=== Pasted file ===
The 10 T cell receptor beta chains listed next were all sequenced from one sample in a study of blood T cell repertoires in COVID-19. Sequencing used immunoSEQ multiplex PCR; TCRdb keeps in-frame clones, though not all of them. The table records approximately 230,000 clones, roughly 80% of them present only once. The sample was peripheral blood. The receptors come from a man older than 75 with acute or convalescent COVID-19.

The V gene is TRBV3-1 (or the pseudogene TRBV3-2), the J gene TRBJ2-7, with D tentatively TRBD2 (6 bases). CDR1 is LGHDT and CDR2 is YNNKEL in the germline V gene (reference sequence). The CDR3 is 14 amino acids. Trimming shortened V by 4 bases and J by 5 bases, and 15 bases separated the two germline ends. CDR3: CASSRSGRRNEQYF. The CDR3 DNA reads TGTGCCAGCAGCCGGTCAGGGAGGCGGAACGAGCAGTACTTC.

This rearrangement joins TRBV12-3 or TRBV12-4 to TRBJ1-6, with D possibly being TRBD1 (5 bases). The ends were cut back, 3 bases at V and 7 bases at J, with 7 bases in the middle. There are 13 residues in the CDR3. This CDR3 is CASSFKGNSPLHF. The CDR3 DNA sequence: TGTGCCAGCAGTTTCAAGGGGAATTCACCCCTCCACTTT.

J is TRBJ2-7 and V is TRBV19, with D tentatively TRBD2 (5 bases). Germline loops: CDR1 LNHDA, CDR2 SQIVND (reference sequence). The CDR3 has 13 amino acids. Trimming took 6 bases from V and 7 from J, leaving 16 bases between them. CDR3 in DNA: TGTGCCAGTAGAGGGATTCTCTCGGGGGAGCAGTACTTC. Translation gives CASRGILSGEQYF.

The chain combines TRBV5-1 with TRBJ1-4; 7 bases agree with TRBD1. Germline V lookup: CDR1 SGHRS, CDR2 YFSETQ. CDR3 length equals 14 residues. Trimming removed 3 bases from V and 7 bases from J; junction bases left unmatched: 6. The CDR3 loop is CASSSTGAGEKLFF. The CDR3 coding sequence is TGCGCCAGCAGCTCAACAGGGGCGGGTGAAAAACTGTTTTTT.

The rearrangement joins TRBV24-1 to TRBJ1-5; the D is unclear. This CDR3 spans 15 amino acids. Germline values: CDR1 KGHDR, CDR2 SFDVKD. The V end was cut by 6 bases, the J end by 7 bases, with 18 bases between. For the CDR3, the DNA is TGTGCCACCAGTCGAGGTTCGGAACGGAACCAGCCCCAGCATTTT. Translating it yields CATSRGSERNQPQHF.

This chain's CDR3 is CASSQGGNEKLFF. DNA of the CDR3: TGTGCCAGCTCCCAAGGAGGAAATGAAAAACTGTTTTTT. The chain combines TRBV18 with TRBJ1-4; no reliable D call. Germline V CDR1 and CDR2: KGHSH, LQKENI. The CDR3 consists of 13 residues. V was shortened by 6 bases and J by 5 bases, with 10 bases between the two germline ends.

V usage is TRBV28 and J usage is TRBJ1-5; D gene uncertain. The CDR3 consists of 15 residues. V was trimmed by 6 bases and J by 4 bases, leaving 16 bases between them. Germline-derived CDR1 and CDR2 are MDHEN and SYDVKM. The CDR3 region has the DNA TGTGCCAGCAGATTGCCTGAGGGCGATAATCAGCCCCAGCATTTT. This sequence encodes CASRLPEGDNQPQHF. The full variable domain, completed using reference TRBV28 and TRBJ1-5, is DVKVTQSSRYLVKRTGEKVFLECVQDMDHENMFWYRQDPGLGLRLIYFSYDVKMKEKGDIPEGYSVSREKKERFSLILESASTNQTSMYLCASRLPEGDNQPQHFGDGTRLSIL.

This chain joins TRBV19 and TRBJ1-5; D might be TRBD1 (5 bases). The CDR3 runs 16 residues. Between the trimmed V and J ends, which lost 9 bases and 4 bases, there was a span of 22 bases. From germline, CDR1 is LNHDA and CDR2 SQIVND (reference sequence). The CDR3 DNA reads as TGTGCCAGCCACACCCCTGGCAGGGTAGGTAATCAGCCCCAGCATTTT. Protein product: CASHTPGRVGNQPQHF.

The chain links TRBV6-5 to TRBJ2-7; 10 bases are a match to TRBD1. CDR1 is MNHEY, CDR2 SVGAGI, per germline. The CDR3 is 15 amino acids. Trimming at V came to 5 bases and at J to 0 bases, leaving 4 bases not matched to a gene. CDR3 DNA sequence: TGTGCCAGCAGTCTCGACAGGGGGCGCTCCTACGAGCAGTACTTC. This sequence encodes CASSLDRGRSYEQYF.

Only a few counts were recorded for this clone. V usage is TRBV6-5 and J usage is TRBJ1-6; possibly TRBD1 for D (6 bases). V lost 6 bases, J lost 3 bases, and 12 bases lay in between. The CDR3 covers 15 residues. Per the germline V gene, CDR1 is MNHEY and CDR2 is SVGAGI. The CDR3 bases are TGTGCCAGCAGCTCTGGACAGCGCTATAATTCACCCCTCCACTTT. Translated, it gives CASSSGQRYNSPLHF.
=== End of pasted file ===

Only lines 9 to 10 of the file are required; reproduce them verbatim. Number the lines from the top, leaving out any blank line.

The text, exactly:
This chain joins TRBV19 and TRBJ1-5; D might be TRBD1 (5 bases). The CDR3 runs 16 residues. Between the trimmed V and J ends, which lost 9 bases and 4 bases, there was a span of 22 bases. From germline, CDR1 is LNHDA and CDR2 SQIVND (reference sequence). The CDR3 DNA reads as TGTGCCAGCCACACCCCTGGCAGGGTAGGTAATCAGCCCCAGCATTTT. Protein product: CASHTPGRVGNQPQHF.

The chain links TRBV6-5 to TRBJ2-7; 10 bases are a match to TRBD1. CDR1 is MNHEY, CDR2 SVGAGI, per germline. The CDR3 is 15 amino acids. Trimming at V came to 5 bases and at J to 0 bases, leaving 4 bases not matched to a gene. CDR3 DNA sequence: TGTGCCAGCAGTCTCGACAGGGGGCGCTCCTACGAGCAGTACTTC. This sequence encodes CASSLDRGRSYEQYF.